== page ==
All five boats have to be finished by late May. Shortly after that the shop shuts down, the three Petrzelka brothers head north to work the Copper River salmon fishery, and the rest of the 13-man crew is off to fish Bristol Bay.
The Paige Marie, a 58' x 24' steel seiner out of Olympia, Wash., arrived at J&H Boatworks in Astoria, Ore., in early December for a new wheelhouse and fish holds.
The Paige Marie was sponsoned several years ago at Fashion Blacksmith in Crescent City, Calif., but the house hadn’t been altered. “The pilothouse was a nice design but it didn’t fit well, and the lower house, which was steel was suffering from old-age conditions,” says J&H Boatworks’ Tim Hill.
The J&H Boatworks crew put on a new aluminum pilothouse and gutted the two fish holds, which will be replaced with new foam and fiberglass.
J&H Boatworks also installed a new mast and redid the hydraulics on the back of the house.
The 58-foot crabber Wahoo out of Coos Bay, Ore., had been in to have the hull sandblasted and painted and to get a new fish hold. The old one was stainless steel lined. The new one is fiberglass and foam. Hill says, “The stainless steel was compromised by many leaks.”
It’s his feeling that if a stainless steel lined fish hold is done well, “it’s a fine way to go, though it tends to be a bit expensive.” However, if the stainless steel isn’t installed properly or the plating is too thin, cracks start to appear in the liner, which allows seawater to get behind the foam.
That’s what happened with the Wahoo’s stainless steel lined fish hold. “In this case, the plating was too thin — 1/8 inch — a little on the light side,” says Hill.
On a much smaller scale, J&H Boatworks was fabricating a beavertail for a seiner. The boat’s owners will have the beavertail installed at the Port of Astoria boatyard.
Tullio Celano at Crescere Marine Engineering in Saint Helens, Ore., had done a laser scan of the boat for a future sponsoning job and from that scan the beavertail could be configured.
The two basic benefits of a beavertail, which goes beneath the rudder, are that it provides some lift and thus increased speed and helps keep the net out of the prop.
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Class rules threaten new construction;
Boston fireboat converted for the bay
By Larry Chowning
Williams Fabrication of Bayou La Batre, Ala., recently finished hull No. 123, which will become an 85' x 25' x 12' combination lobster, crab and scallop boat, and the first to be built and launched at Williams Fabrication’s new 6-acre boatyard. The previous boatyard was a 0.8-acre site in nearby Coden.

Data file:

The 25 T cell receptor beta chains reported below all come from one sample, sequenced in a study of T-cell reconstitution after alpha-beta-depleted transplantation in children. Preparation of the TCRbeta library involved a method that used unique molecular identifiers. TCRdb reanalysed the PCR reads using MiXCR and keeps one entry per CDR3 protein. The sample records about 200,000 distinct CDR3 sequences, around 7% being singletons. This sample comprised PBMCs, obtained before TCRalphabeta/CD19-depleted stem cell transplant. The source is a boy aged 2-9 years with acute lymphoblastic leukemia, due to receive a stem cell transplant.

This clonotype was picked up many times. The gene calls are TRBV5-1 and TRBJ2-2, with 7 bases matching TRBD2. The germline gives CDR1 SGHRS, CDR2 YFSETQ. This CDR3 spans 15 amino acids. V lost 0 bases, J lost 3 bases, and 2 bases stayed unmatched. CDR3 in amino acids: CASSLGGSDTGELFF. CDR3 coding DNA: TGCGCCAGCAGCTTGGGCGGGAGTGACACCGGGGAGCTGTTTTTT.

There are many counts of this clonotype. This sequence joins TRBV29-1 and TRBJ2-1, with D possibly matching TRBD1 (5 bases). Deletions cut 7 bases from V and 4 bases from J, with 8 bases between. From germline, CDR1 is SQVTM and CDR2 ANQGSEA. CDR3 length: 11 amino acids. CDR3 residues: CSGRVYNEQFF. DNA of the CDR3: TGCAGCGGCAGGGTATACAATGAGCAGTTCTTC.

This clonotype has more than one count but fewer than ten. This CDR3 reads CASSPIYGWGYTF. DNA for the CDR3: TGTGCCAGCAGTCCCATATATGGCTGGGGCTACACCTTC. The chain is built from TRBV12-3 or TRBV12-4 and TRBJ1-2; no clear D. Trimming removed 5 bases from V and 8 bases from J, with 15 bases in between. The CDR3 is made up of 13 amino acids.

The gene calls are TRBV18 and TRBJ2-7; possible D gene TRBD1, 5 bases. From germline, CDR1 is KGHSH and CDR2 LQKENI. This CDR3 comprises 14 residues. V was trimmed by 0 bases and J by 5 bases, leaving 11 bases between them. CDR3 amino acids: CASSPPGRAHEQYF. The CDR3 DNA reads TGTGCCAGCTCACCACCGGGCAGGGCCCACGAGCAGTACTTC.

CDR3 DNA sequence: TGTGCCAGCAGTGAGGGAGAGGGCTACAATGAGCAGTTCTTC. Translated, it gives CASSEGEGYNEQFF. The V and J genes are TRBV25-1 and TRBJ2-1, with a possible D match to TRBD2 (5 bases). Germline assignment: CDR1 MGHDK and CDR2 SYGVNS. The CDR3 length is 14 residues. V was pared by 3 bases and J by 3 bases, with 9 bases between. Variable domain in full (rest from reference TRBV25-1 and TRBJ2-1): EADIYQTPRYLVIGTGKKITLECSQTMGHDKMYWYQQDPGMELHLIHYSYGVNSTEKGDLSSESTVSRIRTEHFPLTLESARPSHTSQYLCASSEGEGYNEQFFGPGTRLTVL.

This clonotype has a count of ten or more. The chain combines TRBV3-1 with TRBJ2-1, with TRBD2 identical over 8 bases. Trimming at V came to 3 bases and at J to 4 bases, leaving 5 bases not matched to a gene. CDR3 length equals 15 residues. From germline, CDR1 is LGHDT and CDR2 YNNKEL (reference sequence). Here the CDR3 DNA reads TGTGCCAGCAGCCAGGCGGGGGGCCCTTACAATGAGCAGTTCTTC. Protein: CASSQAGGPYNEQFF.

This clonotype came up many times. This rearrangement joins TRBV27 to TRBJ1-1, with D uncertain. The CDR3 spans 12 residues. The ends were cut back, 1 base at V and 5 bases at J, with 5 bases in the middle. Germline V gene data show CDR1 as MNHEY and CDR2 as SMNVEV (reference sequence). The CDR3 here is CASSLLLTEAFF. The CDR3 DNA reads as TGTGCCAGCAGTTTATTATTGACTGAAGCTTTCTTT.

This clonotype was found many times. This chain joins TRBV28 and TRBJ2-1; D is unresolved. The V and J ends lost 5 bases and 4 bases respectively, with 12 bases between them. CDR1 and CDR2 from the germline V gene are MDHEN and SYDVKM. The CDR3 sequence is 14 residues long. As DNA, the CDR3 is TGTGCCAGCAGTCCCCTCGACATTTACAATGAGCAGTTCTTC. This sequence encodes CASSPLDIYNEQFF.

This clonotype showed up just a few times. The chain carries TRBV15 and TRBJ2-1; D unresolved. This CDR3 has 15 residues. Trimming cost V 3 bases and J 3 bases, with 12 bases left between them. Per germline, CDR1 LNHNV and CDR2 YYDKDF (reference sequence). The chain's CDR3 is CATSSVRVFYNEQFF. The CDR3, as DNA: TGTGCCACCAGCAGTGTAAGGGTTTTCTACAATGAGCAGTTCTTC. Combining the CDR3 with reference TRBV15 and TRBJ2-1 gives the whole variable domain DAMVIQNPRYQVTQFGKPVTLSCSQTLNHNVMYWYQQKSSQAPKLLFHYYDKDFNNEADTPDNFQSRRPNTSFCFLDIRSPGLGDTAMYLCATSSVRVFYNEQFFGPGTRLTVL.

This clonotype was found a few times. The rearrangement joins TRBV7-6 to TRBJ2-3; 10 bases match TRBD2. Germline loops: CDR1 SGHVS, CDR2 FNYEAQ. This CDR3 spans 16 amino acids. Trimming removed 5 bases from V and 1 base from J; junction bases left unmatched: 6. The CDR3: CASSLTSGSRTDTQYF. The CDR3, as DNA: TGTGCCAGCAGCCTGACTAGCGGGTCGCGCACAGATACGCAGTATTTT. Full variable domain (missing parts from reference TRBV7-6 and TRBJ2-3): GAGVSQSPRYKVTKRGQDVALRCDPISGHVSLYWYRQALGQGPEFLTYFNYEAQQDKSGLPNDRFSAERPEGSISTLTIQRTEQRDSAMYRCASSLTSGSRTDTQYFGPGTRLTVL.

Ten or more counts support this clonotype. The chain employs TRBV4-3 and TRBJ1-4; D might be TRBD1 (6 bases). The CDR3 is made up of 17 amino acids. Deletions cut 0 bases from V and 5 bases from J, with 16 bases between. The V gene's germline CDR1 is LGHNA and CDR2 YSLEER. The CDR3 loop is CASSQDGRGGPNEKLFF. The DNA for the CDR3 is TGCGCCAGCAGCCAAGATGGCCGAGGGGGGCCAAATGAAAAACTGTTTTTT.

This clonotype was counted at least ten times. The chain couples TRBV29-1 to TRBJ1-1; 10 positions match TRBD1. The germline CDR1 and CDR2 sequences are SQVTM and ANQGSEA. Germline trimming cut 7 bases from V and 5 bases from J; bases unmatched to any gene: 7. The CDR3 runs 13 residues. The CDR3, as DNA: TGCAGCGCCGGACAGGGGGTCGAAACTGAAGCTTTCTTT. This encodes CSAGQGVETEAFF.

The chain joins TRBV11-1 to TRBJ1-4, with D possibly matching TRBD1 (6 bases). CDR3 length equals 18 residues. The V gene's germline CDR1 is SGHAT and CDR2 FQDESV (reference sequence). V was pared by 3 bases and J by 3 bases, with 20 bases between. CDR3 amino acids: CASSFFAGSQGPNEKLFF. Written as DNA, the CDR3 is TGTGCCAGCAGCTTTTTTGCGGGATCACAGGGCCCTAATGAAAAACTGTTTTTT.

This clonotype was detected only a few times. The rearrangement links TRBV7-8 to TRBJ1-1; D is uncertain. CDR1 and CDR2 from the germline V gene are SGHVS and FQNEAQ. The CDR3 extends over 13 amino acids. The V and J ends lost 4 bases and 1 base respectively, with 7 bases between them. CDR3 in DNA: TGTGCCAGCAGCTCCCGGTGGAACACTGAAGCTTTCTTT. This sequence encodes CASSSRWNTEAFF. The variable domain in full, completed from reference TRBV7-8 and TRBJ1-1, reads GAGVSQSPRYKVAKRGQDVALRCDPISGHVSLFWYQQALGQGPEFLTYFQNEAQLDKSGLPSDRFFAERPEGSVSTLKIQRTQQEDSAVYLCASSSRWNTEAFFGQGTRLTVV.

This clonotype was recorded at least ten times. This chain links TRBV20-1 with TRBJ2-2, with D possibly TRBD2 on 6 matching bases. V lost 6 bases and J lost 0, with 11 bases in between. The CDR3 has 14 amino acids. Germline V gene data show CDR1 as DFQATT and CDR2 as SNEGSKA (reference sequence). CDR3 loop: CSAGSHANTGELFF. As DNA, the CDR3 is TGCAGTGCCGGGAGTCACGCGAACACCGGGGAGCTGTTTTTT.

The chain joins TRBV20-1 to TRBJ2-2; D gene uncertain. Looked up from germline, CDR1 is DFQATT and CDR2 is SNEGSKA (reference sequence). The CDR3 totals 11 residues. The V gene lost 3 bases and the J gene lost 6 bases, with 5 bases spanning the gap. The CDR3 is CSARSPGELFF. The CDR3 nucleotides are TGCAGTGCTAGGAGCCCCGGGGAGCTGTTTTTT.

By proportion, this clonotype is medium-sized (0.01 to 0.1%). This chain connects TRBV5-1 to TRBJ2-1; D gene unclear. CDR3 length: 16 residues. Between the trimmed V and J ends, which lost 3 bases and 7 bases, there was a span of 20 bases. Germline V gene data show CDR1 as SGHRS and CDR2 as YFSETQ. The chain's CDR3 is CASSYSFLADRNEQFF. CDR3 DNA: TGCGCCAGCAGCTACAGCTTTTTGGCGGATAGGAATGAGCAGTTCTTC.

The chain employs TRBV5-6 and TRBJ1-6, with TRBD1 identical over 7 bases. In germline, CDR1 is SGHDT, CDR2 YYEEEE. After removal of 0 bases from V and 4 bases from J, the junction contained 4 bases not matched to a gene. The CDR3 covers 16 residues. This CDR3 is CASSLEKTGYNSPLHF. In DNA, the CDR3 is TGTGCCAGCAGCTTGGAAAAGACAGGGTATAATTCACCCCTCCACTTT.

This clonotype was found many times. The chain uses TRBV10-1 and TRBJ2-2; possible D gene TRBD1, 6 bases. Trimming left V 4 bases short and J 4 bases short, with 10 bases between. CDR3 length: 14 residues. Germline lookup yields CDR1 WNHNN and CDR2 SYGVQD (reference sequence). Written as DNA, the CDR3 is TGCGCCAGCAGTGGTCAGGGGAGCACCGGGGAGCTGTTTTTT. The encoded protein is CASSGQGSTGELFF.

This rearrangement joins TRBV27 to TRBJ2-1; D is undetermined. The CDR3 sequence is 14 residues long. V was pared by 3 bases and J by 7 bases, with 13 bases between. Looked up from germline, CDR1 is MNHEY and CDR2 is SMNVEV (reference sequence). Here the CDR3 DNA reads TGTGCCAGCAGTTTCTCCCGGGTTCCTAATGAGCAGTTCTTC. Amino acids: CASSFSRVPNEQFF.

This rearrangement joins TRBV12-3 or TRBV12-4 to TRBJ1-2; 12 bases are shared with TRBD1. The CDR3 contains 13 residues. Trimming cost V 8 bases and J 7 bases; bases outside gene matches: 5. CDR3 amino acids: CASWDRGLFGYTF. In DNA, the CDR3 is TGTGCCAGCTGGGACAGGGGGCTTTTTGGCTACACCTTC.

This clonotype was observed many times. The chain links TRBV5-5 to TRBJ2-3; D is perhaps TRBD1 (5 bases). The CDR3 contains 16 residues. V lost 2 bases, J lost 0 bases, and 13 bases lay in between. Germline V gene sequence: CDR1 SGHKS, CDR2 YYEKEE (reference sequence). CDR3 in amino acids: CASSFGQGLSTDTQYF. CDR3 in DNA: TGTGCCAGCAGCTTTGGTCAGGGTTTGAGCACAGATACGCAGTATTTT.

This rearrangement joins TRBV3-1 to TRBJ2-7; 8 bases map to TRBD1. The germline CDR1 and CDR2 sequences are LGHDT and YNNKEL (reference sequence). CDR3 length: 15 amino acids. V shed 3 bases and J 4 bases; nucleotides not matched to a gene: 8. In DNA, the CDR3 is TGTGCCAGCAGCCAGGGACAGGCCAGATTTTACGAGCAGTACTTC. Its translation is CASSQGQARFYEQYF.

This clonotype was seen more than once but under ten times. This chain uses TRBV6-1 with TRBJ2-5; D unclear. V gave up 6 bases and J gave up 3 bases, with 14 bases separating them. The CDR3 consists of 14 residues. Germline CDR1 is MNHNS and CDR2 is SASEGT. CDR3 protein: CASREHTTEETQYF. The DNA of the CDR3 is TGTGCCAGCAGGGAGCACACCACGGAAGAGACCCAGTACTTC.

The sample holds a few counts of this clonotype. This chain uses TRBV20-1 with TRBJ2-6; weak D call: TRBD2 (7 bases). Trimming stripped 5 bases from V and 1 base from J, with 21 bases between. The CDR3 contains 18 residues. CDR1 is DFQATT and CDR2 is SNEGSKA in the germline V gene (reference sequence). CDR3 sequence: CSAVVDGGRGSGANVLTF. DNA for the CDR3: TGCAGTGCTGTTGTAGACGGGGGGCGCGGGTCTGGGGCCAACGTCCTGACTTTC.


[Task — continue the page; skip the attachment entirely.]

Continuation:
The 85-foot Eagle is for Lars Vinjerud II of Ocean Fleet Fisheries in New Bedford, Mass. It’s also the 11th boat Williams Fabrication has built for Vinjerud.
The boatyard’s Dale Williams says he currently has two keels over 79 feet in the yard that are “certified inspected.” The keels were approved for new construction July 26, 2012, before the Coast Guard’s classing regulations took effect. Both keels are earmarked for Vinjerud.
Coast Guard regulations requiring boats 50 feet and over to meet standards set by a classification society will detrimentally affect the new vessel market, says Williams.
“Just the plans for a new boat are now going to cost between $60,000 and $100,000,” he says. “I’m talking about boat plans that cost $9,000 before the new regulations. A $2 million vessel is now going to cost between $3 million and $3.5 million.”
He says the increased cost will take fishermen and boatbuilders out of the new boat market. “The big players in the industries will absorb the cost, but it will keep the little guys from getting into the business. I’m talking about those guys who have worked their entire lives in hopes of one day owning a new boat. The cost and ability for fishermen to get loans on a new vessel are going to be prohibitive for some.”
Williams says his yard is moving toward enticing more repair business as a way to offset the future loss of building new boats.
A Coast Guard official came by his yard in February to make sure Williams understood the new rules. “They say the reason for all these ABS approved items on a boat is for safety,” says Williams. “My question is how many people die because the engine in the boat is not ABS approved?” The American Bureau of Shipping is one of several classification societies.
Moving to Chesapeake Bay, the Atlantic States Marine Fisheries Commission’s decision last year to cut 20 percent of the menhaden bait fishery and the reduced catches forced some menhaden fishermen to find other endeavors to offset their lost income.
This need to diversify prompted Jimmy Kellum of Kellum Maritime of Weems, Va., to buy the 72' x 20' steel Antipoison Creek that had been a city of Boston fireboat. The Antipoison Creek is currently at Deltaville Boatyard in Deltaville, Va.
Kellum wants to enter into an experimental fishery. When he receives his commercial fishing permits for the venture from Virginia Marine Resources Commission, he will reveal plans for the use of the boat.
Kellum says the 20 percent cut into his harvest last year forced him to work only five months of the seven-and-a-half month season. “We need more work than that to make ends meet.”
Deltaville Boatyard, along with Kellum’s fishing crew, installed two new 38" x 44" props on the boat; a knuckle boom on the stern for hauling pots; changed the forward portion of the pilothouse, including new West Coast style windows; pulled off all the fire equipment; modified the aft portion of the pilothouse and painted the entire boat.
Keith Ruse owns Deltaville Boatyard, and Kellum says, “The great thing about Keith is that he will let us do some of our own work, so we can keep cost down, and his crew has the ability to take care of anything my crew can’t do.”
The yard has a separate area for commercial fishing boats, which allows watermen to work on their boats at their own pace. “Commercial fishermen are a valuable asset to our community,” says Ruse. “When they have a problem we try to accommodate them. We understand that a few days missed fishing can make or break a season.”